While Nestlé spends billions in advertisements for its 100 years of business in the Philippines, the Filipino workers and people have no reason to celebrate in the centennial of exploitation and terror by this foreign monopoly capitalist.
On the first week of May, the news on salmonella contamination of Maggi noodle products alarmed most consumers. Aside from this, the Swiss company has more blood debts behind the ads blitz and sponsorships.
Nothing is to be proud of with a multinational corporation number one in continuously playing above Philippine laws. The Supreme Court, in 1991, ruled the Nestlé workers’ Retirement Benefits a legitimate issue in the collective bargaining agreement (CBA) between the union and management in Cabuyao, Laguna. With its political and economic influences, Nestlé did not implement the SC decision.
The defence of SC decision, the right to union, right to collectively bargain, and other laws are the basic grounds for strike of the more than 600 Nestlé workers on January 14, 2002. The SC reaffirmed on 2008 its earlier decision, however Nestlé still ignored the decision.
The workers had been on strike for more than nine (9) years now. Forty-eight (48) striking workers died in the course of the struggle without seeing justice being served.
The Retirement Benefits package is but just a small amount asked by workers in their retirement after having spent more than half their lives in service to Nestlé. This is but a small crumb compared to Nestlé’s P1.67 billion expense for 4,310 minutes of television advertisement in the first three months of this year alone.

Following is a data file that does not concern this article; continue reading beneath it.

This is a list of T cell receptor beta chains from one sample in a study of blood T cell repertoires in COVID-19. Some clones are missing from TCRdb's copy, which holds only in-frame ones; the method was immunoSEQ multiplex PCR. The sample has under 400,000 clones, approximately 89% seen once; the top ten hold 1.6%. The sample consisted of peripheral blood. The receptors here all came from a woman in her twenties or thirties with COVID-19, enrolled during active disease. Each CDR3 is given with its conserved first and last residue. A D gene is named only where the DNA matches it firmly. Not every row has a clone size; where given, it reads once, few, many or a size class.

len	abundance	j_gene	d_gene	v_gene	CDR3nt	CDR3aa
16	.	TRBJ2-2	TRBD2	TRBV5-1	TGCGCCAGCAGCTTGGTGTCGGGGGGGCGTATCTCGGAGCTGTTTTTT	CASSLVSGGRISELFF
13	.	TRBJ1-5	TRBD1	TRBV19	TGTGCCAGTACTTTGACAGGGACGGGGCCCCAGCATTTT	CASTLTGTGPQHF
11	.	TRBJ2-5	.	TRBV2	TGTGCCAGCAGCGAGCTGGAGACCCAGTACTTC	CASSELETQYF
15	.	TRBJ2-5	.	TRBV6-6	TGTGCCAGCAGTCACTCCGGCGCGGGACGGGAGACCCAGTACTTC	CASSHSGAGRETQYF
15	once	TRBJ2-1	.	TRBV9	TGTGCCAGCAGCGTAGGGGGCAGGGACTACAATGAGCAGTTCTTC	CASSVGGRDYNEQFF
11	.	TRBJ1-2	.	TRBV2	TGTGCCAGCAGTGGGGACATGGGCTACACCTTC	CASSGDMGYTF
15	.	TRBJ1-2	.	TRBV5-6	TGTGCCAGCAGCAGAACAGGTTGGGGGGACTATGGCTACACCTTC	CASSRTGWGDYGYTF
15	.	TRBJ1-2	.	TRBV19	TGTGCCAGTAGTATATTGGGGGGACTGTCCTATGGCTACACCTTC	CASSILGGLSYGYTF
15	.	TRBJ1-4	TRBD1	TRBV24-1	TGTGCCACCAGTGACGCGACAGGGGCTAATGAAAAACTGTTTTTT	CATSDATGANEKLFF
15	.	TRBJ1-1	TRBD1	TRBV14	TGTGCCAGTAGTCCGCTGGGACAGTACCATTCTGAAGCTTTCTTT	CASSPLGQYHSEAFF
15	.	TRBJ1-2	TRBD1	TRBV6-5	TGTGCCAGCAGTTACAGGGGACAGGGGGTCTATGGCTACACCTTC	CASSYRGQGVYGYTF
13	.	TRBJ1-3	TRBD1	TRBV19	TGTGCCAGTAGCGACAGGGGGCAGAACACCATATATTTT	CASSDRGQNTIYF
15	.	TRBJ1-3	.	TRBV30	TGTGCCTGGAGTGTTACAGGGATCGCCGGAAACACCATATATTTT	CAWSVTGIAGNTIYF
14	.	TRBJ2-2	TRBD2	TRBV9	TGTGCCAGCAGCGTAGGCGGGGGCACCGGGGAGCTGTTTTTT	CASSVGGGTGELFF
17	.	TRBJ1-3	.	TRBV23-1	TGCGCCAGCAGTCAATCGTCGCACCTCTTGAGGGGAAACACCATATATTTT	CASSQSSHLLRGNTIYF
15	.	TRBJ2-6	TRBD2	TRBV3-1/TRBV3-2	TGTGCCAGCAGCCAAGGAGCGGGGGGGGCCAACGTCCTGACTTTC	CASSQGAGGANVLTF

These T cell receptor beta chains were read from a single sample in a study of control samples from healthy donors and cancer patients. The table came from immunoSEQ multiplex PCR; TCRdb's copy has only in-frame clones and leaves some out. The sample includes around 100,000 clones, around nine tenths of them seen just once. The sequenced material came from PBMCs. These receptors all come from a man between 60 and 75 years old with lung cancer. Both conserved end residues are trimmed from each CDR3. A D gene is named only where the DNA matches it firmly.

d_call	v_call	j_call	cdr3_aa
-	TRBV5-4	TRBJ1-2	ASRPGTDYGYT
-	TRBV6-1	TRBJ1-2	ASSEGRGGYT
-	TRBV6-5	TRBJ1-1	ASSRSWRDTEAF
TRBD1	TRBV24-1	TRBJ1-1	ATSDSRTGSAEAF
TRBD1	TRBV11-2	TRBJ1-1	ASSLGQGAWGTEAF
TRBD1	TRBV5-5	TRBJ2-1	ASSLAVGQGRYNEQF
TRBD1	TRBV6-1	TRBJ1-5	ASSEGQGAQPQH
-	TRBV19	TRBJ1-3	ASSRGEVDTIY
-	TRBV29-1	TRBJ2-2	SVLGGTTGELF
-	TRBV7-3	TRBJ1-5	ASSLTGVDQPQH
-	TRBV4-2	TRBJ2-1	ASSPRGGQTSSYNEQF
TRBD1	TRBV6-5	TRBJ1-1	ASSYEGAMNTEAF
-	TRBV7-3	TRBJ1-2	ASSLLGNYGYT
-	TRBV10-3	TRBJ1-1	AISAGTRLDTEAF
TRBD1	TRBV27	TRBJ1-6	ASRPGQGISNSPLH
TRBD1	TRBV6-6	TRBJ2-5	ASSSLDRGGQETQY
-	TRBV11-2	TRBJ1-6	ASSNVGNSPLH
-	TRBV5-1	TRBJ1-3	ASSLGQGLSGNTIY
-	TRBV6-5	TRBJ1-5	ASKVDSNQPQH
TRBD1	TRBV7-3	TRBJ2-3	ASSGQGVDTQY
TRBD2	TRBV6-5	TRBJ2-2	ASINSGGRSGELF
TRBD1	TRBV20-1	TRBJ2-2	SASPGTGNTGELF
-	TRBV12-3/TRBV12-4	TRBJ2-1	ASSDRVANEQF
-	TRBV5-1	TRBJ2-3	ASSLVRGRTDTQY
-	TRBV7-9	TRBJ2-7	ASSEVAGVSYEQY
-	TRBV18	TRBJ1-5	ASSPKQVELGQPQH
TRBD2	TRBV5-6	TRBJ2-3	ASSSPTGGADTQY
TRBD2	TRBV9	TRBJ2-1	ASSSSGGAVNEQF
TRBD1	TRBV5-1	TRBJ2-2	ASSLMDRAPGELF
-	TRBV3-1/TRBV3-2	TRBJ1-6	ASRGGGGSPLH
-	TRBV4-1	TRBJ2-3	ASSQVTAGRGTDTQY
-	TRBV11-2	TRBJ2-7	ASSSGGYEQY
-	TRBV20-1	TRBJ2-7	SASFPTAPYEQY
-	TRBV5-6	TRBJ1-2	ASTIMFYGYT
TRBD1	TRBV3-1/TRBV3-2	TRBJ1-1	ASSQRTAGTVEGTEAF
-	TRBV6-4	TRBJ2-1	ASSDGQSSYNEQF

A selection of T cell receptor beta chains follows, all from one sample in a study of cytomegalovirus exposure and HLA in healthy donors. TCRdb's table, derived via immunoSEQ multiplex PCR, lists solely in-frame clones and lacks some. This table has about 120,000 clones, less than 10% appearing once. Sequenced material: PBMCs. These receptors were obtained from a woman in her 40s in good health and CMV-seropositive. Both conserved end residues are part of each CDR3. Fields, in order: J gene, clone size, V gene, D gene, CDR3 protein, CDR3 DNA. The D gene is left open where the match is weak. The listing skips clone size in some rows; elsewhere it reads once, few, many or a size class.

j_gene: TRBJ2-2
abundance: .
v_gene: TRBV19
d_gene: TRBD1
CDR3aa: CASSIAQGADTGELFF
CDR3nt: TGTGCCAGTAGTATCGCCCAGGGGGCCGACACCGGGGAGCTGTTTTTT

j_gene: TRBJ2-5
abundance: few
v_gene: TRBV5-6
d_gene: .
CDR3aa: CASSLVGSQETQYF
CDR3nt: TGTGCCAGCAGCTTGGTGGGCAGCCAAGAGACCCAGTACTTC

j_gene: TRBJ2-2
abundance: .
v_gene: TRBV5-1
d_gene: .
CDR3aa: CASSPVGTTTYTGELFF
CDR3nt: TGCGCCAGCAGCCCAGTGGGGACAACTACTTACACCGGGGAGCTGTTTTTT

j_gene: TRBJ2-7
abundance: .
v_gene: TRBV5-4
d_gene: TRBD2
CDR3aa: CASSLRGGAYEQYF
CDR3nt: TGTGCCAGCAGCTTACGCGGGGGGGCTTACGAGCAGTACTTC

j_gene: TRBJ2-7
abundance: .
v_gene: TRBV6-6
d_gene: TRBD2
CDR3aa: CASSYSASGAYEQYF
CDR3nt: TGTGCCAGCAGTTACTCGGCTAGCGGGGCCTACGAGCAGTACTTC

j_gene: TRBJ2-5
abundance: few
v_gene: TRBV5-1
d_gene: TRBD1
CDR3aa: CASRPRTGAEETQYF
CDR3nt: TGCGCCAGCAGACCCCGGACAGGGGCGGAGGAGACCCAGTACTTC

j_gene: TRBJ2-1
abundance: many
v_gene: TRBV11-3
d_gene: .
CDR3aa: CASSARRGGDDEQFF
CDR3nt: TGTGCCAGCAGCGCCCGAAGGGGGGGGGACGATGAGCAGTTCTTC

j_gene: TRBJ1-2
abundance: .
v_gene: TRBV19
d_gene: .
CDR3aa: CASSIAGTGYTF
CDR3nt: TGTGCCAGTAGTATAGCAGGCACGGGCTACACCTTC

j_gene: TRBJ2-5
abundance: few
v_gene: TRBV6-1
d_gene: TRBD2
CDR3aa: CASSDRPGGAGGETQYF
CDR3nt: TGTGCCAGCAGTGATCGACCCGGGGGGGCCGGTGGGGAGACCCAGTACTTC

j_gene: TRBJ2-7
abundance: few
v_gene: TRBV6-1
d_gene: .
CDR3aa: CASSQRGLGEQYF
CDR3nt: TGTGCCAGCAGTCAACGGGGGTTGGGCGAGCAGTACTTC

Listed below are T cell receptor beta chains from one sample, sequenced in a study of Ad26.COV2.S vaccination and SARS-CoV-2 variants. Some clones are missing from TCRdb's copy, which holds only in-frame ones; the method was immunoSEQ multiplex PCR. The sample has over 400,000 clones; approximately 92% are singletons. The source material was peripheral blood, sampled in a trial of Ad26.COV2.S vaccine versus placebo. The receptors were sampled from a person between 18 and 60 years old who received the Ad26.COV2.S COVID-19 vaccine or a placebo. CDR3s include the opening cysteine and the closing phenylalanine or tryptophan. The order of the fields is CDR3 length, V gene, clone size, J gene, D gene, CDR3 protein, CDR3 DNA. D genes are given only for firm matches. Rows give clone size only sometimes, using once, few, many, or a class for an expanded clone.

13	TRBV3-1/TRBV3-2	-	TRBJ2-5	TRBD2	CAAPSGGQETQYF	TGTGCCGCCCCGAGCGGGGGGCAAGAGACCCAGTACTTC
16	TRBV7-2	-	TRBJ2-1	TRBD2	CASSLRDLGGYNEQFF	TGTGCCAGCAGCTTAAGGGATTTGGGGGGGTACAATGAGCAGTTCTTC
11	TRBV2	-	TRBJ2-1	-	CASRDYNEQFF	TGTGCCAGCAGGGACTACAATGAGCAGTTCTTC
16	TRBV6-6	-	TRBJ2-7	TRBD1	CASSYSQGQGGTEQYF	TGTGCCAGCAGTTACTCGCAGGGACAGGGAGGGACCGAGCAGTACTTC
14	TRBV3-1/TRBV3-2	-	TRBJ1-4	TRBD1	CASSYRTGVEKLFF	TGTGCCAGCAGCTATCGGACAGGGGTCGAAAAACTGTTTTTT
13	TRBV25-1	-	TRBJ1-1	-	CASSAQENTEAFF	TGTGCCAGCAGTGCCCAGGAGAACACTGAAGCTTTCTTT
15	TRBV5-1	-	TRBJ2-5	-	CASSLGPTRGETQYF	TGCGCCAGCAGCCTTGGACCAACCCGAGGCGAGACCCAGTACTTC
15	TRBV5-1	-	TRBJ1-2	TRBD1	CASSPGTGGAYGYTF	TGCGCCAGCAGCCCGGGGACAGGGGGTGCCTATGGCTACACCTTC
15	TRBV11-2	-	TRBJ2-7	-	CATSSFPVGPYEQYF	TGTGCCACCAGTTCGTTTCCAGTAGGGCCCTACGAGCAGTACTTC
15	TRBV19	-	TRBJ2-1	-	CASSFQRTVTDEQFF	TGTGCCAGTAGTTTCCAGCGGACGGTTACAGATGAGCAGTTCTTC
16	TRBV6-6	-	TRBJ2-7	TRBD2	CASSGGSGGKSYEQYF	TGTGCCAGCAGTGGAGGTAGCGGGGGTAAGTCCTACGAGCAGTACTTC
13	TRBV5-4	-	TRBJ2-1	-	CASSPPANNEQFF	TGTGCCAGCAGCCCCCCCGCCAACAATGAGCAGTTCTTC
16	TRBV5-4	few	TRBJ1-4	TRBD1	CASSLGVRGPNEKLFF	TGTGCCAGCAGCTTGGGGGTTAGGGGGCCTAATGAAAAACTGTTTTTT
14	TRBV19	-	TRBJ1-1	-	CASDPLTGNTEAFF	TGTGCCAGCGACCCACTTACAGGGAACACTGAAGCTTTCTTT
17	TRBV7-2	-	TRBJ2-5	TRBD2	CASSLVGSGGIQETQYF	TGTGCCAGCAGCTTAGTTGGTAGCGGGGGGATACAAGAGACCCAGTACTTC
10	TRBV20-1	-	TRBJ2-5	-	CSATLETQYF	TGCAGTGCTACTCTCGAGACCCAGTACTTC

Aside from doing business above the law, Nestlé is notorious for the assassination of two union presidents in the Cabuyao factory. With hired goons, police and military, Meliton Roxas was shot in front of their picketline on January 20, 1989 and Diosdado Fortuna while on his way home from the picketline on September 22, 2005. Justice has not been served to these martyred leaders
Abroad, Nestlé is held responsible for the killing of 12 unionists in Nestlé Colombia, including Luciano Enrique Romero Molina and Gustavo Gomez.
For the Filipino working class and the people, the big show being put by Nestlé for its 100 years of business in the country is but drenched in blood.###